Atlanta Reproductive Justice Commission highlights increasing role of city governments


Ava Smith

Georgia ranks second in the U.S. for maternal mortality, according to the Georgia ACLU, and 95 percent of the state’s counties had no abortion clinics in 2017, according to the Guttmacher Institute.

Ava Smith

The Atlanta City Council has created the Reproductive Justice Commission to advise city leaders on issues regarding reproductive health and rights.

In the midst of state and nationwide debates over reproductive rights, cities’ focuses on hot topics such as reproductive justice are increasing.

“I think it is important in Georgia, in the absence of the state protecting reproductive healthcare access … that cities step up in that void and lead on it to the extent they can,” said Amir Farokhi, the city councilman who proposed the commission.

The commission  is composed of nine appointees and was formed in response to Georgia House Bill 481, also known as the “Heartbeat Bill.” If enacted, the bill would illegalize abortion after a fetal heartbeat can be detected. 

Georgia’s legislature, which wrote the bill, is majority Republican while Atlanta’s City Council is majority Democratic. This political difference is evident in the language of the commission’s resolution, which says “access to comprehensive sexual and reproductive healthcare, including abortion, is a basic human right that should be steadfastly afforded to all.” 

The commission will be responsible for proactively advising the city on how to increase access to reproductive healthcare and reproductive rights in the wake of HB-481.  

Dr. Dabney P. Evans, an associate professor in the Hubert Department of Public Health at Emory University, works on  sexual and reproductive health and rights in the U.S. and globally. She thinks the commission is a step in the right direction toward addressing issues such as Georgia’s maternal mortality rate (which is the second highest in the nation, after Louisiana) and access to sexual education, contraception and abortion.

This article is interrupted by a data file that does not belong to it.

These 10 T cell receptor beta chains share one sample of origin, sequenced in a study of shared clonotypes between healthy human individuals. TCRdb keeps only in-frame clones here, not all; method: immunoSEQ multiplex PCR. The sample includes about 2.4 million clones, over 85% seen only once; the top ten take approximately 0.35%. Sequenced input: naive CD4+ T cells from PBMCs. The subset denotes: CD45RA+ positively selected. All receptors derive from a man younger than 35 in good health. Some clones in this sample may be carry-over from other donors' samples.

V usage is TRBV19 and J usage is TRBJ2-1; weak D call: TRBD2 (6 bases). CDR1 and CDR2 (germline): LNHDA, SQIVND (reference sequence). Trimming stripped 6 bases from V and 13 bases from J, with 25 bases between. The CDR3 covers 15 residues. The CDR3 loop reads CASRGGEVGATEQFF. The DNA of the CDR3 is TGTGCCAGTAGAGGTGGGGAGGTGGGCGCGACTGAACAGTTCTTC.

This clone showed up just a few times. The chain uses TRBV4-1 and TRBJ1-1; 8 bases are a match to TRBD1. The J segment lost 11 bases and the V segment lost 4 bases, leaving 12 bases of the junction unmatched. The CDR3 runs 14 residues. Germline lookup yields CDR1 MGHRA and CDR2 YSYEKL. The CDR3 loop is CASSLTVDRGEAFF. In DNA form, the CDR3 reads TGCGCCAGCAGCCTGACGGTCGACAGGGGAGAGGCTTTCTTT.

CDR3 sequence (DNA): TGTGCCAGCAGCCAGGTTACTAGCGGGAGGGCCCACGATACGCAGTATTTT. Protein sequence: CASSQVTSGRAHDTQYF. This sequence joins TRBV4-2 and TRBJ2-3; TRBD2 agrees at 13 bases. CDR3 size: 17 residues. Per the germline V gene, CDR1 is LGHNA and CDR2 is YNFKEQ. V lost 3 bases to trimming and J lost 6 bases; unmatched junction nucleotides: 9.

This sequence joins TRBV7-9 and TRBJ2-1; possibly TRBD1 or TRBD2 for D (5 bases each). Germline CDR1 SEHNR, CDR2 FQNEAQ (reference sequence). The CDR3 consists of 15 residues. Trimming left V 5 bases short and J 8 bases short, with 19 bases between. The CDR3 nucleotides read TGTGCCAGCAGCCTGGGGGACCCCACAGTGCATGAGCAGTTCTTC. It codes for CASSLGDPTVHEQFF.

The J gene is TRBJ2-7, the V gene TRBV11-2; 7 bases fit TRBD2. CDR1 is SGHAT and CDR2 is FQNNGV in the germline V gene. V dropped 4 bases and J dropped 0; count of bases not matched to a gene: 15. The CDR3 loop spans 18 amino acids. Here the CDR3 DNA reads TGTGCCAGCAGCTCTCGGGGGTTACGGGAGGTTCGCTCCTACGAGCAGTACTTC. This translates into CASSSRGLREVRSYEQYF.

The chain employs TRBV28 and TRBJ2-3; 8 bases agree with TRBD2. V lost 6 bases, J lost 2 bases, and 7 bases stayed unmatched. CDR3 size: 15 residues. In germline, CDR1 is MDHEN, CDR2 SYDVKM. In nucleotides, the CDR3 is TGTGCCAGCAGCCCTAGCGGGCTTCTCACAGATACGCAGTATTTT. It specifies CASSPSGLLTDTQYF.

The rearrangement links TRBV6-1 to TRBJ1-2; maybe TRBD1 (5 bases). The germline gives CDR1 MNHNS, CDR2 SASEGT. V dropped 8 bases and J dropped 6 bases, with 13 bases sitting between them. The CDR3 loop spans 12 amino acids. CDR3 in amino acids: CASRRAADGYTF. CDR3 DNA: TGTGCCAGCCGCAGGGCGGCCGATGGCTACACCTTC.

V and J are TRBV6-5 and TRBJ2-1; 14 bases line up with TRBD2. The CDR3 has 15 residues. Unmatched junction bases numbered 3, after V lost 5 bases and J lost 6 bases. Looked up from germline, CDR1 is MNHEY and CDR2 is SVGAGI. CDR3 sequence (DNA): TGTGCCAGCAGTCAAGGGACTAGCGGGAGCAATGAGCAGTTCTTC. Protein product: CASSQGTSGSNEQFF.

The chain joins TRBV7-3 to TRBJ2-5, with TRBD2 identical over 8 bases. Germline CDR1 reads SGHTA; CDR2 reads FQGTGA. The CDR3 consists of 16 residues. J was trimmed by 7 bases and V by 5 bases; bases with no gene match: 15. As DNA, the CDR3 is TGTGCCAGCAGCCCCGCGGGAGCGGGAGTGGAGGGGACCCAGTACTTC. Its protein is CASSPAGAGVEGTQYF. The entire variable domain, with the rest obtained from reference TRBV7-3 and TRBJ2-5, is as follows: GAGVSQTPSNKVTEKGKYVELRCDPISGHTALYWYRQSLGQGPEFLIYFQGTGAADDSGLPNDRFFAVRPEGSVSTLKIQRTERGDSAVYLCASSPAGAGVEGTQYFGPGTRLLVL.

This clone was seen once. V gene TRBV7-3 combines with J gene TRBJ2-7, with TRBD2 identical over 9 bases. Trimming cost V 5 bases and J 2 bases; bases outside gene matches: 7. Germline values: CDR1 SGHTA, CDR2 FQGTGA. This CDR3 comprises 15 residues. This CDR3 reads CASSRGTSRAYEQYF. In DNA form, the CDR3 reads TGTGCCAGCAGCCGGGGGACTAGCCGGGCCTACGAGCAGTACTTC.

“The state legislature tried to burn access to sexual reproductive health services to the ground,” said Evans. “Appropriate to the city symbol of the Pheonix, the commission is allowing city government to rise up from the ashes.”

Although the commission had the full support of councilmembers, not everyone supports it. 

“I believe that God didn’t make any mistakes when he chose someone to be born,” said a Grady student who prefers to remain anonymous. “I feel like having a committee that is there to ensure that babies die is against my beliefs.”

The source believes that the city should help make birth control and contraception more accessible to teenagers. 

“If they don’t have a child in the first place there is no reason for an abortion,” the source said. 

They also believe that work must be done to change the stigma that surrounds teenage mothers and encourage policies to help support mothers’ financially.

Because city governments do not have jurisdiction over criminal law, the new Reproductive Justice Commission intends to use power the city does have to offset the bill.

For example, Farokhi says the commission may make recommendations to build new reproductive healthcare clinics and work with MARTA to make sure transit goes to such clinics.

“When we think about larger organs of government, they tend to be farther and farther away from where people’s lives are,” Evans said. “City government is a lot closer to the way people feel about these issues … and will have the opportunity for community members to come forward and share their experiences.”   

The commission will also conduct policy research. Evans says that academics and all citizens can play an important role in formulating new policies. 

Farokhi’s idea is that cities can create momentum for changes to state and national policies and the City of Atlanta has an obligation to be part of this momentum. 

“Atlanta, as the capital city of the state and one of the leading cities in the south, has an obligation to look out for the healthcare of people who live in and visit the city,” Farokhi said.